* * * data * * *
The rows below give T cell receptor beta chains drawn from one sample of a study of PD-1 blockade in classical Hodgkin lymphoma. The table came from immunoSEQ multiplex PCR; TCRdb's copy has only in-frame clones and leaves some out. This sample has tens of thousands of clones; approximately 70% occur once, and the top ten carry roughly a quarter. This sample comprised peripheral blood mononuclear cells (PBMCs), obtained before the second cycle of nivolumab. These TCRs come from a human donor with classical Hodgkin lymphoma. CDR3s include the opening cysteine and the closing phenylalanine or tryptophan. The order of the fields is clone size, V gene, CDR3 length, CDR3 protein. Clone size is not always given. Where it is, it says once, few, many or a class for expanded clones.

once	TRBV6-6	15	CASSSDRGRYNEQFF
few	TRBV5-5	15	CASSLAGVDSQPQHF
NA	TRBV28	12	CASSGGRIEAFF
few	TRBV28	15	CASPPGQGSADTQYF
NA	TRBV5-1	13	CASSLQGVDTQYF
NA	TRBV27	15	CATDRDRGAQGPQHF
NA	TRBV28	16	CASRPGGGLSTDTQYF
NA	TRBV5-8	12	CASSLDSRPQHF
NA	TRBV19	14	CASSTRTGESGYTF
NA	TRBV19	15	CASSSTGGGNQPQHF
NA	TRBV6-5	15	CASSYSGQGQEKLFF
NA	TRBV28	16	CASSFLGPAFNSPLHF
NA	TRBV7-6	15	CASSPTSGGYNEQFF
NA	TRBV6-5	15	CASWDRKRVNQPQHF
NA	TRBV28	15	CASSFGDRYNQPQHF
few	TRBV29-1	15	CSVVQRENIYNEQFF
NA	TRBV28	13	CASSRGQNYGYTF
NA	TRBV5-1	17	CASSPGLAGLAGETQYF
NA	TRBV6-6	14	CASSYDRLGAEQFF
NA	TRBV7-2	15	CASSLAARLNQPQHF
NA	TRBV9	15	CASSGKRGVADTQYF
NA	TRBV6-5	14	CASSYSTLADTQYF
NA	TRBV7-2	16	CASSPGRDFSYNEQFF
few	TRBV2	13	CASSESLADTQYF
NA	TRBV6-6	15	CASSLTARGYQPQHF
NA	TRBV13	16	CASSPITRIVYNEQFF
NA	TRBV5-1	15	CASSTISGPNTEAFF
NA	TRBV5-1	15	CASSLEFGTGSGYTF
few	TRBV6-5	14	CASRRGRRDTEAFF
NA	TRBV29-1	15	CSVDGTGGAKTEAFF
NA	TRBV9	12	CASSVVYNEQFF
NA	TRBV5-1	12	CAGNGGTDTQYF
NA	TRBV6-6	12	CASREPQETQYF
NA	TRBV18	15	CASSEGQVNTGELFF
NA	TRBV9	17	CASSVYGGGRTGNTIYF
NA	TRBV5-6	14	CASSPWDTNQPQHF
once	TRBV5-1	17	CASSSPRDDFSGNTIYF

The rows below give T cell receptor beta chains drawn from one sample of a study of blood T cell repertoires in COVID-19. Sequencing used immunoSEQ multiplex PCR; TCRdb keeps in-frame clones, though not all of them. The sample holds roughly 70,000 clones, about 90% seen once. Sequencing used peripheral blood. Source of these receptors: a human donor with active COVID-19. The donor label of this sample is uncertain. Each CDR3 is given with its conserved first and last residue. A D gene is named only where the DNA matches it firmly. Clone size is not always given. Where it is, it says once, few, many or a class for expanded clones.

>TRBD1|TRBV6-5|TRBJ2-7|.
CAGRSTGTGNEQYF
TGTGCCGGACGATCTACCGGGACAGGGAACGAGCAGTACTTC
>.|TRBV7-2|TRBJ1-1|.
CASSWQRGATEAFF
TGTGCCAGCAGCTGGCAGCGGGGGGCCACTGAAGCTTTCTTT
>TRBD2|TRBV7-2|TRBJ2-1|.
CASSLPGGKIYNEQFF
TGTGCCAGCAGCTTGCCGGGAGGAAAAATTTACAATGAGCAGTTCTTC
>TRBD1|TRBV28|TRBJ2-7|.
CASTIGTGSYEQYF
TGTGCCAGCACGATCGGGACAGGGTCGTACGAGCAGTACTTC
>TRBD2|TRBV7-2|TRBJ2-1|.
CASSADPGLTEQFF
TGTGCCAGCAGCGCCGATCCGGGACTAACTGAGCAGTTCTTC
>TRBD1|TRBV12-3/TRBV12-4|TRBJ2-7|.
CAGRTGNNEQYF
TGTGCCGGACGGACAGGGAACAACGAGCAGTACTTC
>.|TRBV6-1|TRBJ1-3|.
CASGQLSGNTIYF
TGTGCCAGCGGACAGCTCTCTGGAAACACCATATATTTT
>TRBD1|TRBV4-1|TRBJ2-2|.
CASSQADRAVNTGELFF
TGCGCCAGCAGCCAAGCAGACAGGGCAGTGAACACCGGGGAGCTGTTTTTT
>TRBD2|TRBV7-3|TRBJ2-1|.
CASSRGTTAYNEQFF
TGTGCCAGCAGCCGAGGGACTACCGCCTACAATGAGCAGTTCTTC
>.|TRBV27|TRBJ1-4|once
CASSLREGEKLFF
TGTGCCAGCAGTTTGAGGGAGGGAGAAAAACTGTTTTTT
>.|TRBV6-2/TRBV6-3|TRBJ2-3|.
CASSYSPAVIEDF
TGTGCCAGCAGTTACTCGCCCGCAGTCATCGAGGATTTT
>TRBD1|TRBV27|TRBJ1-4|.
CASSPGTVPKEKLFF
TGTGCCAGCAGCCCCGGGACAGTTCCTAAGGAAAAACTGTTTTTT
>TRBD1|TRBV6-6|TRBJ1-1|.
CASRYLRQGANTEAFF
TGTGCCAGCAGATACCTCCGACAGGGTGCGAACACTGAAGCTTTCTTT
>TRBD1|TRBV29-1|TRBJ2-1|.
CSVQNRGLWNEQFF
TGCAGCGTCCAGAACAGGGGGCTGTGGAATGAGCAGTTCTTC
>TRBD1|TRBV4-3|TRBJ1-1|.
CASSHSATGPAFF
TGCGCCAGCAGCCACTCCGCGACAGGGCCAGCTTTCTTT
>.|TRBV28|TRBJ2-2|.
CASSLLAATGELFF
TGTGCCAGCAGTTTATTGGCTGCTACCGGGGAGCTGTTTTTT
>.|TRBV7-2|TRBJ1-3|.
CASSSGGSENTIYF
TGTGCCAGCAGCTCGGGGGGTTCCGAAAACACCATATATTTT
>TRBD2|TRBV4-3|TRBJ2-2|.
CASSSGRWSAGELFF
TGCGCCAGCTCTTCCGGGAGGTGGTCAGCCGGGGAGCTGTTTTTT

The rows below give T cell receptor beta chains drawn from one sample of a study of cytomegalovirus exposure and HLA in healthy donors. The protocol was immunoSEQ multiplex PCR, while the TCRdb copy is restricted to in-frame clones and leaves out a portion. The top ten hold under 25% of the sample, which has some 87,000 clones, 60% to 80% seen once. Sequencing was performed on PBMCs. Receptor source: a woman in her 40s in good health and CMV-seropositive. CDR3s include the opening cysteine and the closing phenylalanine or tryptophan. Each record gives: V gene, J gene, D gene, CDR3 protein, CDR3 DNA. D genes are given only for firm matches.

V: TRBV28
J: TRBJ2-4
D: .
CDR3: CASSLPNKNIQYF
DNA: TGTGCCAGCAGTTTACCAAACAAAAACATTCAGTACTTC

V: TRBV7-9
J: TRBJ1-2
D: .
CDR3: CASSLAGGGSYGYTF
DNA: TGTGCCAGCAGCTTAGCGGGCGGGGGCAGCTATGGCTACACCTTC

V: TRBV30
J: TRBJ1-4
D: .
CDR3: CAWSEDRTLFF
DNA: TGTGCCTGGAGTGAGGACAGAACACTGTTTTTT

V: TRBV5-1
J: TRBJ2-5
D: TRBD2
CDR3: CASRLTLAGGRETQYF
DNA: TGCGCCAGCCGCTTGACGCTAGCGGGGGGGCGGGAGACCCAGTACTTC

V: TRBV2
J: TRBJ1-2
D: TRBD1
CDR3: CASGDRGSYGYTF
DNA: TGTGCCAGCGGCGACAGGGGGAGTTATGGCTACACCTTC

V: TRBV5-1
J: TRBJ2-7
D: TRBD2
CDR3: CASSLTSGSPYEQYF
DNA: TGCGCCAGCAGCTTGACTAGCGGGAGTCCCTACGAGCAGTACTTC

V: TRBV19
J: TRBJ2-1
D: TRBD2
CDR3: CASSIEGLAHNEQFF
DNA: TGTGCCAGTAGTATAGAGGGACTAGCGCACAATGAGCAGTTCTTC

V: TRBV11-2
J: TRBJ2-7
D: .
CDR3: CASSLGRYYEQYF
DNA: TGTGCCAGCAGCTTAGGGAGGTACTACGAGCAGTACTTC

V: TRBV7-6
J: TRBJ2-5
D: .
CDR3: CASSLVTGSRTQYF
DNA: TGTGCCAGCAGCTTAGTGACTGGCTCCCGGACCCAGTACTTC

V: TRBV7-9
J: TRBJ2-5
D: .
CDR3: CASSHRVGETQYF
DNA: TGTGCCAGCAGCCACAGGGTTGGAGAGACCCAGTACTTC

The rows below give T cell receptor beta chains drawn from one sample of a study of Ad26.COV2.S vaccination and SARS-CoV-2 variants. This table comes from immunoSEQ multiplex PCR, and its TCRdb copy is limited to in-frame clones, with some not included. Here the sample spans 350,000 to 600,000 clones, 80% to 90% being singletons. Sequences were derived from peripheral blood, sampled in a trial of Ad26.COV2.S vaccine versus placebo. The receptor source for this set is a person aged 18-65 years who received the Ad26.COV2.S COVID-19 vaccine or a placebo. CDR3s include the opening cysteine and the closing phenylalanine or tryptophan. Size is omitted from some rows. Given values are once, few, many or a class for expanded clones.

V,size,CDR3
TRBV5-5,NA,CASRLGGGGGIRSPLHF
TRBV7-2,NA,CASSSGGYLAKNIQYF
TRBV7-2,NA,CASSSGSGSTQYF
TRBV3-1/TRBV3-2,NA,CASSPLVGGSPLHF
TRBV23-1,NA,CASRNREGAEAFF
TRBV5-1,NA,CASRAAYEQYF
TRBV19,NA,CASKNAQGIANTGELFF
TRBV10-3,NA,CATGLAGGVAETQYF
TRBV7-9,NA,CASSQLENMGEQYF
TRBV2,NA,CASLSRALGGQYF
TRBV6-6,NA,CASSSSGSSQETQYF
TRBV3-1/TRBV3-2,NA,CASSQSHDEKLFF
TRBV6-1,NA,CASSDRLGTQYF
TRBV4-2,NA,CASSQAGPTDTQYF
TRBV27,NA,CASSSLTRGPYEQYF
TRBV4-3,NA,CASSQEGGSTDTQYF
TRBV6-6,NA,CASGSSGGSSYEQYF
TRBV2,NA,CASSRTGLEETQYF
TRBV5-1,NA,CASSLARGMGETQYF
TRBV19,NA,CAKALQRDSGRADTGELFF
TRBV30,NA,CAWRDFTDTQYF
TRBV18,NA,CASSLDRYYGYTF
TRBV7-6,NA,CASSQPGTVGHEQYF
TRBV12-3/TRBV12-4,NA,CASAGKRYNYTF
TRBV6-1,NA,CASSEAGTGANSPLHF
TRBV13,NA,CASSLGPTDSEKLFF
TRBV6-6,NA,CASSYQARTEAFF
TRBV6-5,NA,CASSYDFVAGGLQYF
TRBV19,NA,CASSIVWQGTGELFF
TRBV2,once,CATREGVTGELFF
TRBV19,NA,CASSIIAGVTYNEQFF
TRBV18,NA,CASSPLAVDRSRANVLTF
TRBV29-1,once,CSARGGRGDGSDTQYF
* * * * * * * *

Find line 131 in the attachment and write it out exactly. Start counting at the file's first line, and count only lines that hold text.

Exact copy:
J: TRBJ2-7